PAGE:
A firm that had featured on Dragon\’s Den was found to have illegally deducted wages by the Leeds Employment Tribunal last month and was ordered to repay an employee £940.
Igloo Thermo-Logistics, which had appeared on BBC 2\’s hit show \”Dragon\’s Den\” and received £160K from two of the investors, was instructed by Judge Whittaker to repay Dennis Storrer of Pontefract, a driver employed by the company, £240 for unlawful deductions from wages, and £700 for not correctly following provisions of the Employment Rights Act.
Storrer asserts that in February 2009 he was told to drive a load out of the depot, which he had already asked to be reloaded, concerned that it had been incorrectly and unsafely stacked. After allegedly being told to take the load or face dismissal, he drove it out but, within 10 metres, stock had fallen out of the vehicle\’s side door and was damaged. An internal company investigation held Mr Storrer liable and gave him a written final warning and docked his income. Storrer, a member of Unite the Union, contacted his representative.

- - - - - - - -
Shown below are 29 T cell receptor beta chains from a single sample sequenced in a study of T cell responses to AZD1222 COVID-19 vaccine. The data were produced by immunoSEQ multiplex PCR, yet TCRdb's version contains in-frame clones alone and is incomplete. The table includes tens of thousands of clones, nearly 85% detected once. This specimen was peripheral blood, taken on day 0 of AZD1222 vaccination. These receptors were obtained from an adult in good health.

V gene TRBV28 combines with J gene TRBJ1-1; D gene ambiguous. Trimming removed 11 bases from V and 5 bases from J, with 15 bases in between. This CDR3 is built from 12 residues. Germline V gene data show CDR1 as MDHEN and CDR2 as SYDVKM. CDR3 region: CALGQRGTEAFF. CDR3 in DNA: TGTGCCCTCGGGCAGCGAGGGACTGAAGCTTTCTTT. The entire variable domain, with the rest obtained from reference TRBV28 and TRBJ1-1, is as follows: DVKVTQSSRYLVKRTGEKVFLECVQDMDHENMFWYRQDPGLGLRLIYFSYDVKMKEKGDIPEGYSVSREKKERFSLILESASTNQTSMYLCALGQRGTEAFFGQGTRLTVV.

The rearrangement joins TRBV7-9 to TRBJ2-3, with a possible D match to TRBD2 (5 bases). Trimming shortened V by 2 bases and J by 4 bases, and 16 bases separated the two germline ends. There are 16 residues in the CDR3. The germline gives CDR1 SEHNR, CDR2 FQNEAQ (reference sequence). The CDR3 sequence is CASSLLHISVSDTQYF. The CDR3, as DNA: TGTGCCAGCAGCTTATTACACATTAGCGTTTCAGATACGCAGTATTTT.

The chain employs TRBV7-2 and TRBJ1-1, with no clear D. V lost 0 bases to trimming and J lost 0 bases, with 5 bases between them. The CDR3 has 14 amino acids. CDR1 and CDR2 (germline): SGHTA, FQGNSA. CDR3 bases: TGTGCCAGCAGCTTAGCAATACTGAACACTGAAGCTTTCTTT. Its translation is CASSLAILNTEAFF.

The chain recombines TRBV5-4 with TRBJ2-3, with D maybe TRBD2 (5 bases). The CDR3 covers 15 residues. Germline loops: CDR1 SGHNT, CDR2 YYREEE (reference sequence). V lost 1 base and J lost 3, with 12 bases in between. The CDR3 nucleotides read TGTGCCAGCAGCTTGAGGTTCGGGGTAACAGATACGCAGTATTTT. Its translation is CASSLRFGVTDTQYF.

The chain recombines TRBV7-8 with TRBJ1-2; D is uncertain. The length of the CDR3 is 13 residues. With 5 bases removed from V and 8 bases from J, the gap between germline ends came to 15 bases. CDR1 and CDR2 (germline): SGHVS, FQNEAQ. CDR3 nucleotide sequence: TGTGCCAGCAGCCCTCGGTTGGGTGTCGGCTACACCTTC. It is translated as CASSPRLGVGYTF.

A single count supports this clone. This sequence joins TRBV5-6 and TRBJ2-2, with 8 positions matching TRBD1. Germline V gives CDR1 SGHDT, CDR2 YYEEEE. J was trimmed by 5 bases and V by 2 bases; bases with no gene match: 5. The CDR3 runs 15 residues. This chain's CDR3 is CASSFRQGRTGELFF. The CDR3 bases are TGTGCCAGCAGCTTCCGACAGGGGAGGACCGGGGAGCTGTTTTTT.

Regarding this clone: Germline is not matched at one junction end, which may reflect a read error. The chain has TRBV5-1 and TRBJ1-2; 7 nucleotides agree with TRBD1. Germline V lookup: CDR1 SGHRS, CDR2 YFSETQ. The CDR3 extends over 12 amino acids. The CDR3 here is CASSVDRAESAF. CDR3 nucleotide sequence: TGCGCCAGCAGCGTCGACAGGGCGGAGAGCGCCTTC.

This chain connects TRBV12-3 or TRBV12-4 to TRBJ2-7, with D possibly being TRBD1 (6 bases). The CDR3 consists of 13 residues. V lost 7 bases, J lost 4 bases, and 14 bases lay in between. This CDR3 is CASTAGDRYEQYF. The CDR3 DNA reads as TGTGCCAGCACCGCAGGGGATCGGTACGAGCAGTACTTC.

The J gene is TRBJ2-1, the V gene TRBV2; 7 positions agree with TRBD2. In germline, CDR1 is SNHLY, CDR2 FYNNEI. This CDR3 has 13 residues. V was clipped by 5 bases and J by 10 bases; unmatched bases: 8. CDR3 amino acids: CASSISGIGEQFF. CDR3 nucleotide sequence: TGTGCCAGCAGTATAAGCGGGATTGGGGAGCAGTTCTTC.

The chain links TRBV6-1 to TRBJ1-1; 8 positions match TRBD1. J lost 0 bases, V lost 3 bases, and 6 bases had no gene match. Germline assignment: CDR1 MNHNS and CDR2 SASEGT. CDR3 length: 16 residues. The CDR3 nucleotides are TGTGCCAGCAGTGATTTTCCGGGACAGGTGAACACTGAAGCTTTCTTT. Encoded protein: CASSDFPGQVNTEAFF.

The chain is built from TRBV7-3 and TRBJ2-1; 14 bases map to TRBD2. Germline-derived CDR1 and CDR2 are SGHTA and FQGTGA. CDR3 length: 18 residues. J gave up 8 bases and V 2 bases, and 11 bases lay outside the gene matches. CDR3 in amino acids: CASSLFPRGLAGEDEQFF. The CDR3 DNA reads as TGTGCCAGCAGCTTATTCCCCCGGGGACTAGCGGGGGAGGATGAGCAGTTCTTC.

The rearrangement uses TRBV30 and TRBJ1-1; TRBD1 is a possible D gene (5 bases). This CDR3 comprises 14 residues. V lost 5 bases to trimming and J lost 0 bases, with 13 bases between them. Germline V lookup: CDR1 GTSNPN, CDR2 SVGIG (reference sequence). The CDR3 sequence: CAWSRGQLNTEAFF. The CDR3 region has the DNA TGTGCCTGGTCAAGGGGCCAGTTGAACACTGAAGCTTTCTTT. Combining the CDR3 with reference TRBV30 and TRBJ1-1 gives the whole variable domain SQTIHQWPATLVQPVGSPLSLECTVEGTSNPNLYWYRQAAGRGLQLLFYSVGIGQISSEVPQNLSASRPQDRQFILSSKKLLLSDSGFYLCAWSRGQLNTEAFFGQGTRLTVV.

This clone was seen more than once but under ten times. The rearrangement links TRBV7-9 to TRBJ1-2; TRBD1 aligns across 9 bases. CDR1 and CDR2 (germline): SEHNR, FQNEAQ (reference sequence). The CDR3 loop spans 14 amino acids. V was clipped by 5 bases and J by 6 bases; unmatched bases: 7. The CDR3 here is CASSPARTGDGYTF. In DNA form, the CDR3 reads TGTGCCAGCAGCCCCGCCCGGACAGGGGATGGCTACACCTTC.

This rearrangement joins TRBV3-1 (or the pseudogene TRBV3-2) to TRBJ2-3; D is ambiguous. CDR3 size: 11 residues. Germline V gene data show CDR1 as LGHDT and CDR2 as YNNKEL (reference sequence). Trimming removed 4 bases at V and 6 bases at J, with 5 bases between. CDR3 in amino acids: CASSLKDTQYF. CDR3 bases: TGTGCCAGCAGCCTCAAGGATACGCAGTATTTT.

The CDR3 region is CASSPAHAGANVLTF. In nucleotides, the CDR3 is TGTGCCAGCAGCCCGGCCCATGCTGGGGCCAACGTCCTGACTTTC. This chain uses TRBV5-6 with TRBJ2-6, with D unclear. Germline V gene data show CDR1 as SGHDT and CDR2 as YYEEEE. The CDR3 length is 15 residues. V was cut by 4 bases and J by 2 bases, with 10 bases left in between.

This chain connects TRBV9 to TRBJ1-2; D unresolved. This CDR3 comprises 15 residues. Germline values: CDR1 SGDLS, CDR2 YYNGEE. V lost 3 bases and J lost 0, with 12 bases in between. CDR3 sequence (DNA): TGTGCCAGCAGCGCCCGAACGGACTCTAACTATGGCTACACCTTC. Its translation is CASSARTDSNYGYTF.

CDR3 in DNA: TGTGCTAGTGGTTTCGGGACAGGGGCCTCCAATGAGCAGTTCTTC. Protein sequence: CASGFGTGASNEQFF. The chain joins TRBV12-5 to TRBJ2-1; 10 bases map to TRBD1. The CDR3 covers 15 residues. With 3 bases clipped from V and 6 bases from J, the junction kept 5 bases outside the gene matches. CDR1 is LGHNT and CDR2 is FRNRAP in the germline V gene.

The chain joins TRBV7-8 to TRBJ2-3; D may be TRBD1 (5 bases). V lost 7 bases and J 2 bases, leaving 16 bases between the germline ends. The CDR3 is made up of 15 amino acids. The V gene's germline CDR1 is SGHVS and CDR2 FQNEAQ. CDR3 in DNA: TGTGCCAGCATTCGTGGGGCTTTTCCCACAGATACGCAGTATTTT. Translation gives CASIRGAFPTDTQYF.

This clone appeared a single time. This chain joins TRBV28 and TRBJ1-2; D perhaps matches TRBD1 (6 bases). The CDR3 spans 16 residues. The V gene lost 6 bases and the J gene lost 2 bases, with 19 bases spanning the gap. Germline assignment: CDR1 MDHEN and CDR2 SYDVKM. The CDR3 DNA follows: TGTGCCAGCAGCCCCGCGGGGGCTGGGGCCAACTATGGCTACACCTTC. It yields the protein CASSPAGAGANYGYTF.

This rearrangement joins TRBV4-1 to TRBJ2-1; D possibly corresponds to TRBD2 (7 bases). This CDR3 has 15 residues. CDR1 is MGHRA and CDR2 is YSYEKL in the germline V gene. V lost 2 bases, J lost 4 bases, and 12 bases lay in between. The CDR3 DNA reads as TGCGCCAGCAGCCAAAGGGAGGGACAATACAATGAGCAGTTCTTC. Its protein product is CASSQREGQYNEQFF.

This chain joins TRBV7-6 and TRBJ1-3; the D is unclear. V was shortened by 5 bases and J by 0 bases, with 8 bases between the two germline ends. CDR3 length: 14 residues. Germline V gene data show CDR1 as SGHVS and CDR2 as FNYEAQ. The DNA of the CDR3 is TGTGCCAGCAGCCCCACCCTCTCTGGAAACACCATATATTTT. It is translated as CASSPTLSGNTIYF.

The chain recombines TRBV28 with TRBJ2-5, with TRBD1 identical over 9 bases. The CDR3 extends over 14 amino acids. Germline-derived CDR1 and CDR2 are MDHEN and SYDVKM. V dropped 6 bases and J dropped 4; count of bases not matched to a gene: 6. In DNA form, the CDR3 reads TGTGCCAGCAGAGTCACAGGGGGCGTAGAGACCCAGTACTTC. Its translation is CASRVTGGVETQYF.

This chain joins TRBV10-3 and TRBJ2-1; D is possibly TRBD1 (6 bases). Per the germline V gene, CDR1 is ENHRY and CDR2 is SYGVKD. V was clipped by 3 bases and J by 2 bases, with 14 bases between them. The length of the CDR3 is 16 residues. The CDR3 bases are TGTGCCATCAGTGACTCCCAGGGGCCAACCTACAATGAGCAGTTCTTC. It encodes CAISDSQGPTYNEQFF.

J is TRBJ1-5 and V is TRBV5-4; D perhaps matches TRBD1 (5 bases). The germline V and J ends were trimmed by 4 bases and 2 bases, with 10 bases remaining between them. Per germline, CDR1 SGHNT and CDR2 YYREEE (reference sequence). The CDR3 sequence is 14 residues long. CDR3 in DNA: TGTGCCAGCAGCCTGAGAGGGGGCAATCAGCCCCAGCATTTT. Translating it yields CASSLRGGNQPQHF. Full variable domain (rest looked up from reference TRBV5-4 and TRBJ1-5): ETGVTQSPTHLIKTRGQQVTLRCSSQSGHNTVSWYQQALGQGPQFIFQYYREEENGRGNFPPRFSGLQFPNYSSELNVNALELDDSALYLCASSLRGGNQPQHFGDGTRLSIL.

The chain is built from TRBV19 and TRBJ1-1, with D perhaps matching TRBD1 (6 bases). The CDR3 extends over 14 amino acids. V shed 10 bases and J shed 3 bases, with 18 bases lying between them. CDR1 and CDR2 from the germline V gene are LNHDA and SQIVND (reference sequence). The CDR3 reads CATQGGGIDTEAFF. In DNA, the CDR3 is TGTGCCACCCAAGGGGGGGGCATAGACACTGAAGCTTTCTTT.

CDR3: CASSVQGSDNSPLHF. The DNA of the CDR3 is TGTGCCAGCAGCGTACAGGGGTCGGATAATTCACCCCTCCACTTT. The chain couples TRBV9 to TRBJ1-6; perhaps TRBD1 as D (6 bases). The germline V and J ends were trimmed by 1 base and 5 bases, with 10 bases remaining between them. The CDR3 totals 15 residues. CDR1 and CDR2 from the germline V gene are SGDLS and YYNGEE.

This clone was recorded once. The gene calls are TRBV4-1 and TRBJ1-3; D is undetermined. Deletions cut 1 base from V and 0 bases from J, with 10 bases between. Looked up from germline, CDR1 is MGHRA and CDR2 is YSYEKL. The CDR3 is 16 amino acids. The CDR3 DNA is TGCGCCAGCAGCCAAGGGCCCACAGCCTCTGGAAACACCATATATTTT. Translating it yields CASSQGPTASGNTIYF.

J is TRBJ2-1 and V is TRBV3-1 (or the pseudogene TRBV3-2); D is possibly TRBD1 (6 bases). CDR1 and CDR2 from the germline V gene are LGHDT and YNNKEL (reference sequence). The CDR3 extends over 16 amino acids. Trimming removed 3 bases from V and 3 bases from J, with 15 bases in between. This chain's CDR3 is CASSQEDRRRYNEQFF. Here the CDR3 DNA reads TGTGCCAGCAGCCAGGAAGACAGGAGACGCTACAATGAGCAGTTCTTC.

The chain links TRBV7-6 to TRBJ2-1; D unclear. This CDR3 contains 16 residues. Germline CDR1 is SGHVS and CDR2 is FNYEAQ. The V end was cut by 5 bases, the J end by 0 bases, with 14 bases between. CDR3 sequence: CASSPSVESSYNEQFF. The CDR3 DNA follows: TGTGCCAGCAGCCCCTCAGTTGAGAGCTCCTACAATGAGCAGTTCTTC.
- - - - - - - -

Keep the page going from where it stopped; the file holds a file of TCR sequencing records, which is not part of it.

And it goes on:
Speaking today, Mr Storrer said \”I was happy with the judgement. The company won the South East 2007 Start-Up Stars Award and they say on Dragon\’s Den that they are a good employer, but when they punish you, they take wages off. I was supposedly one of their best drivers, and I\’ve had to go all the way to Tribunal.\”
In Tribunal, the judge told Anthony Coates Smith of Igloo Thermo-Logistics that they company did not have the right to reduce remuneration without written the employee\’s written consent, but only a right to demote. \”There appears to have been a failure to understand the basic principles of employment law….You are clearly seeking to give with the right hand and take away with the left. It is a fundamental principle of employment law that an employee is to be paid a certain salary…. You cannot use pay to penalise poor performance. Only if you have the written agreement of the employee are you entitled to reduce that pay.\”
Daniel Kindell of Morrish Solicitors, acting for Unite and Mr Storrer, said today \”The judge expressed his dissatisfaction with the Company\’s methods. Wages are an extremely important part of an employee\’s terms and conditions and Mr Storrer\’s case reminds employers they cannot deduct amounts from an employee\’s wages without a clear, written agreement. The case is also a reminder to employees of the real benefits of joining a Union, especially in these times. Union members finding their pay deducted should contact their Union as soon as possible.\”
The two \’Dragons\’ are pictured on the company\’s website visiting as a follow up of the show.